A Chinatown is an ethnic enclave of Chinese people located outside mainland China, Hong Kong, Macau or Taiwan, most in an urban setting. Areas known as "Chinatown" exist throughout the world, including Europe, North America, South America, Africa and the Middle East; the development of most Chinatowns resulted from mass migration to an area without any or with few Chinese residents. Binondo in Manila, established in 1594, is recognized as the world's oldest Chinatown. Notable early examples outside Asia include San Francisco's Chinatown in the United States and Melbourne's Chinatown in Australia, which were founded in the mid-19th century during the California gold rush and Victoria gold rush, respectively. A more modern example, in Montville, was caused by the displacement of Chinese workers in the Manhattan Chinatown following the September 11th attacks in 2001; the Oxford Dictionary defines "Chinatown" as "... a district of any non-Asian town a city or seaport, in which the population is predominantly of Chinese origin".
However, some Chinatowns may have little to do with China. Some "Vietnamese" enclaves are in fact a city's "second Chinatown", some Chinatowns are in fact pan-Asian, meaning they could be counted as a Koreatown or Little India. One example includes Asiatown in Ohio, it was referred to as a Chinatown but was subsequently renamed due to the influx of non-Chinese Asian Americans who opened businesses there. Today the district acts as a unifying factor for the Chinese, Korean, Filipino, Vietnamese, Laotian and Thai communities of Cleveland. Further ambiguities with the term can include Chinese ethnoburbs which by definition are "... suburban ethnic clusters of residential areas and business districts in large metropolitan areas where the intended purpose is to be "... as isolated from the white population as Hispanics". An article in The New York Times blurs the line further by categorizing different Chinatowns such as Chinatown, which exists in an urban setting as "traditional"; this contrasts with narrower definitions.
In some cities in Spain, the term barrio chino denotes an area, neighborhood or district where prostitution or other businesses related to the sex industry are concentrated. Some examples of this are the Chinatown of Salamanca and the Chinatown of Barcelona, although in Barcelona there was a small Chinese community in the 1930s. Trading centres populated predominantly by Chinese men and their native spouses have long existed throughout Southeast Asia. Emigration to other parts of the world from China accelerated in the 1860s with the signing of the Treaty of Peking, which opened the border for free movement. Early emigrants came from the coastal provinces of Guangdong and Fujian in southeastern China – where the people speak Toishanese, Hakka and Hokkien. In the late 19th century and early 20th century, a significant amount of Chinese emigration to North America originated from four counties called Sze Yup, located west of the Pearl River Delta in Guangdong province, making Toishanese a dominant variety of the Chinese language spoken in Chinatowns in Canada and the United States.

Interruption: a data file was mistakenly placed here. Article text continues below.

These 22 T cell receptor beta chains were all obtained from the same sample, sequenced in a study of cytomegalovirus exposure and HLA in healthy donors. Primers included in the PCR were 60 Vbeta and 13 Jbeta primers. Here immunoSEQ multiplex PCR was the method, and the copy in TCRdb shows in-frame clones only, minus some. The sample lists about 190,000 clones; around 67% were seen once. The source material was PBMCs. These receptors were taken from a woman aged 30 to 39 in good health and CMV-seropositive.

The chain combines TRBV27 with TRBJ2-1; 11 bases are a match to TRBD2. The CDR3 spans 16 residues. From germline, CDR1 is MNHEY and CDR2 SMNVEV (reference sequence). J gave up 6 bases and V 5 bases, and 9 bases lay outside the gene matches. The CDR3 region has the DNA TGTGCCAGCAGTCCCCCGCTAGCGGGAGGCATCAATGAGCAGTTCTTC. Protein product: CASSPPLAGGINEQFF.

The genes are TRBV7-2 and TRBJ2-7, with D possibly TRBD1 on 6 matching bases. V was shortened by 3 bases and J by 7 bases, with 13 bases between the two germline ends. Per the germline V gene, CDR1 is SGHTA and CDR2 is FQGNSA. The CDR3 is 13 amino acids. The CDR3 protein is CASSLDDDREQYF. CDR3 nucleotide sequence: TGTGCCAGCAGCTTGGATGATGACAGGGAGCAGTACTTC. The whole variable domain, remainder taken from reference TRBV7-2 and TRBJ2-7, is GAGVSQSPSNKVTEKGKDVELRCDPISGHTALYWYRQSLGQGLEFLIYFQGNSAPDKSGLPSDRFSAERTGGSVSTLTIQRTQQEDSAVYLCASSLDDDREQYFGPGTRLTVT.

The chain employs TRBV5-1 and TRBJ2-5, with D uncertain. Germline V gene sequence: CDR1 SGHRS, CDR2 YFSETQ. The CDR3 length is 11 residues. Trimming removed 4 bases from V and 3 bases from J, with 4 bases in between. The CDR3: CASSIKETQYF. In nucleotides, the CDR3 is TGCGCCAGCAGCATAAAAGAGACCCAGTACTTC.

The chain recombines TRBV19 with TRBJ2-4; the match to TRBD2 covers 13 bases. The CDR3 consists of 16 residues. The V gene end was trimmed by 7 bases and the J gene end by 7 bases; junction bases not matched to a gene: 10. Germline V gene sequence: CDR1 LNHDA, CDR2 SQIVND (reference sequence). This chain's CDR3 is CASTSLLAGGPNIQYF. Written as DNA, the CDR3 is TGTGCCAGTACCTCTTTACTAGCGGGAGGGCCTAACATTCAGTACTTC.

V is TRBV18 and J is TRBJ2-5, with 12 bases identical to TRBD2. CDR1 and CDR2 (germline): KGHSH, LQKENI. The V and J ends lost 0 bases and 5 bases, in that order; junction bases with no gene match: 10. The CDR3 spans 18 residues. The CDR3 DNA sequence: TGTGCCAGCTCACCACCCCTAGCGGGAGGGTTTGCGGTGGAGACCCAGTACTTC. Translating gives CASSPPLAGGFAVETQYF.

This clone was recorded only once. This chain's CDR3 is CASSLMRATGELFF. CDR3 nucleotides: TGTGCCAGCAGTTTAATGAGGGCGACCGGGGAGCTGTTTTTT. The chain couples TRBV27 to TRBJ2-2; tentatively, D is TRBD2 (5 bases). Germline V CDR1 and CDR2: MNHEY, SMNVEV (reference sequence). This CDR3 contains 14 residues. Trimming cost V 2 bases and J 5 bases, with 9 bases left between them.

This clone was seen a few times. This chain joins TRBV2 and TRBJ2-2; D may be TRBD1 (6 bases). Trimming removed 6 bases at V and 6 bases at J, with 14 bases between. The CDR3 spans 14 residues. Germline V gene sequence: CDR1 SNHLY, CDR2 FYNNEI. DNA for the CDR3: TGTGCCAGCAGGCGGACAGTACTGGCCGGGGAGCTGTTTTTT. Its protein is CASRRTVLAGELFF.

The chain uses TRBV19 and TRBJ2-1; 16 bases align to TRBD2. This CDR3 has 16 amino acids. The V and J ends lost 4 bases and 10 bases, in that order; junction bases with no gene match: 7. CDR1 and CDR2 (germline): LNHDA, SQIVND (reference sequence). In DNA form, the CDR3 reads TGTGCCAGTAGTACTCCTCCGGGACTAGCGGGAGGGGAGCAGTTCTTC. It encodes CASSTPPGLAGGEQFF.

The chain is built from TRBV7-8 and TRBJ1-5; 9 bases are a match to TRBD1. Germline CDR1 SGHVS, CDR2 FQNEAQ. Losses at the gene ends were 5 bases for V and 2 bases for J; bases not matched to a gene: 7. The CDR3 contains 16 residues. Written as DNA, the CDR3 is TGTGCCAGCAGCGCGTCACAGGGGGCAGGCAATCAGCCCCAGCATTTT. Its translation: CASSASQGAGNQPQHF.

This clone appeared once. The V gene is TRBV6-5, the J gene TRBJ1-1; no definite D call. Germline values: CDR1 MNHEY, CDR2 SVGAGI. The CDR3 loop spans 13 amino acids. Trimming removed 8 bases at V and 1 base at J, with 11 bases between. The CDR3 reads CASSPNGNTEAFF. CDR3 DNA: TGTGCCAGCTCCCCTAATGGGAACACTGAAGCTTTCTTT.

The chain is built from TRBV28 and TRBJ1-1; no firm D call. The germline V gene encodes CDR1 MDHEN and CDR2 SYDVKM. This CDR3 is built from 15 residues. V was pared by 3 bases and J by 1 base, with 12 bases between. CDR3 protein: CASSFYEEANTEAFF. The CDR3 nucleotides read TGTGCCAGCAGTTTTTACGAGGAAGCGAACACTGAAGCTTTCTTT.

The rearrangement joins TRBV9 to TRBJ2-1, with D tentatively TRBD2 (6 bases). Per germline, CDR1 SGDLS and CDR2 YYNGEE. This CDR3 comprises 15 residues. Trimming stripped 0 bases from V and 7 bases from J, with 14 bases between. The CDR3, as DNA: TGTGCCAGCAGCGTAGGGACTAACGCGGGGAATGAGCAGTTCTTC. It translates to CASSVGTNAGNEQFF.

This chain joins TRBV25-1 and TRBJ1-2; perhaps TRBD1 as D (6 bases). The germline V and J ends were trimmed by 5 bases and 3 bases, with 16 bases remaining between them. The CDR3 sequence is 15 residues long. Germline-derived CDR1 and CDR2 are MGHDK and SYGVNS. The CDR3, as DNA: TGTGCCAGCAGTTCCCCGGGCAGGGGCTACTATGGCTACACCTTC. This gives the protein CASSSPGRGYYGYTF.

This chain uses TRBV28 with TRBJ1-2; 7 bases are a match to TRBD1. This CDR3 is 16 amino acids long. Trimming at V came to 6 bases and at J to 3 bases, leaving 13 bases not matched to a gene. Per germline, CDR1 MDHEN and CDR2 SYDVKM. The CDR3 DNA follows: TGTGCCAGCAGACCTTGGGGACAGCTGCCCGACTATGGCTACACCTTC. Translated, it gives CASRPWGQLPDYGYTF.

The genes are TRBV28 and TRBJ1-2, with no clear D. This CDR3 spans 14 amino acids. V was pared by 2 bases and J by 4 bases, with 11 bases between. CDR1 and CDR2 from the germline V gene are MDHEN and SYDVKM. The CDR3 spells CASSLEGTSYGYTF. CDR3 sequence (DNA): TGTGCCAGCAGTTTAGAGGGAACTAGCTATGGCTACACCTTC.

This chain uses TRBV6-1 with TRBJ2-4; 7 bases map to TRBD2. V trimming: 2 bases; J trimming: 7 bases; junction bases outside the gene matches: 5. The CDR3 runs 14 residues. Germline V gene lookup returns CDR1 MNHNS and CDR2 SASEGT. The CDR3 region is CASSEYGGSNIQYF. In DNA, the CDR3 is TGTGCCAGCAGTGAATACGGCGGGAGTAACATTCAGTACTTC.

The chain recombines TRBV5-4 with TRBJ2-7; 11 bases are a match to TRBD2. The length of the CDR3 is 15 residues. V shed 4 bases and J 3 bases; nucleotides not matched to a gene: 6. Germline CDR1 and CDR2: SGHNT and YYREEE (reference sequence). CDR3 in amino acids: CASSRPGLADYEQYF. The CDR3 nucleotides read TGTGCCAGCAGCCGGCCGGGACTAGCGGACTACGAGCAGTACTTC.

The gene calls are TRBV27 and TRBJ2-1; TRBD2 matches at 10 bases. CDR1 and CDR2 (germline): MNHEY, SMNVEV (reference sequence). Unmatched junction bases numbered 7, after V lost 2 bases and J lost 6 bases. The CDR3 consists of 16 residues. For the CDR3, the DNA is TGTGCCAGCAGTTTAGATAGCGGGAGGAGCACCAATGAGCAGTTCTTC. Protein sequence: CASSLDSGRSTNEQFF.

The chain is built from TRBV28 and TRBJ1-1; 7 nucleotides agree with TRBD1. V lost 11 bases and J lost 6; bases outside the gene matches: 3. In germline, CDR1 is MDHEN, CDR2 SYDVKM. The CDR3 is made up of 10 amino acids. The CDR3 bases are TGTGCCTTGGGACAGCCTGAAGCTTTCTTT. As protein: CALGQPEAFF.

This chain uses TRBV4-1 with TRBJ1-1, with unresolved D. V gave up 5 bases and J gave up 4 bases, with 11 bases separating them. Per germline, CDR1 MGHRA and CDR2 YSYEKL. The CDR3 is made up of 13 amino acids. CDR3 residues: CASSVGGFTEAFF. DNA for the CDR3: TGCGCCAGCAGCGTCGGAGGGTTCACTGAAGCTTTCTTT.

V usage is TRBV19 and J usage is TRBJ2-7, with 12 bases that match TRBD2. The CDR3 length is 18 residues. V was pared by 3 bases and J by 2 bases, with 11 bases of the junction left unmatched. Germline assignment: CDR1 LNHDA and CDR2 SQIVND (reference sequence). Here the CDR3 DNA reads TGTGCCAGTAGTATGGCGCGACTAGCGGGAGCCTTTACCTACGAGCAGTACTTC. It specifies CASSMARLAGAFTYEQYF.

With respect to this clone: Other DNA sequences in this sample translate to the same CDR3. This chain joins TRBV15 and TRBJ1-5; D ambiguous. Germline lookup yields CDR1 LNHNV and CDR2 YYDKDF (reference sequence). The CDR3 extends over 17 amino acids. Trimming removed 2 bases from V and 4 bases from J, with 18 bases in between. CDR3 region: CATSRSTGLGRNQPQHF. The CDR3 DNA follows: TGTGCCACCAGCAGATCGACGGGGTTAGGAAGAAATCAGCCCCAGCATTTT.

As conditions in China have improved in recent decades, many Chinatowns have lost their initial mission, to provide a transitional place into a new culture. As net migration has slowed into them, the smaller Chinatowns have decayed to the point of becoming purely historical and no longer serving as ethnic enclaves. Along the coastal area of Southeast Asia of the 16th century, quite many Chinese settlements existed in according to Zheng He's and Tome Pires' travel accounts. Melaka in Portuguese colonial period, for instance, had a large number of Chinese population in Campo China, they settled down at port towns under authority's approval for trading. After the European colonial powers seized and ruled the port towns in the 16th century, Chinese supported European traders and colonists, created autonomic settlements. Several Asian Chinatowns, although not yet called by that name, have a long history; those in Nagasaki and Yokohama, Binondo in Manila, Hoi An and Bao Vinh in central Vietnam all existed in 1600.
Glodok, the Chinese quarter of Jakarta, dates to 1740. Chinese presence in India dates back to the 5th century AD, with the first recorded Chinese settler in Calcutta named Young Atchew around 1780. Chinatowns first appeared in the Indian cities of Calcutta and Chennai; the Chinatown centered on Yaowarat Road in Bangkok, was founded at the same time as the city itself, in 1782. An early enclave of Chinese people emerged in the 1830s in Liverpool, when the first direct trading vessel from China arrived in Liverpool's docks to trade in goods, including silk and cotton wool. Many Chinese immigrants arrived in Liverpool in the late 1850s in the employ of the Blue Funnel Shipping Line, a cargo transport company established by Alfred Holt; the commercial shipping line created strong trade links between the cities of Shanghai, Hong Kong and Liverpool in the importation of silk and tea. They settled near the docks, but the area was bombed during World War II, with the Chinese community moving a few blocks to the current Liverpool Chinatown in Nelson Street.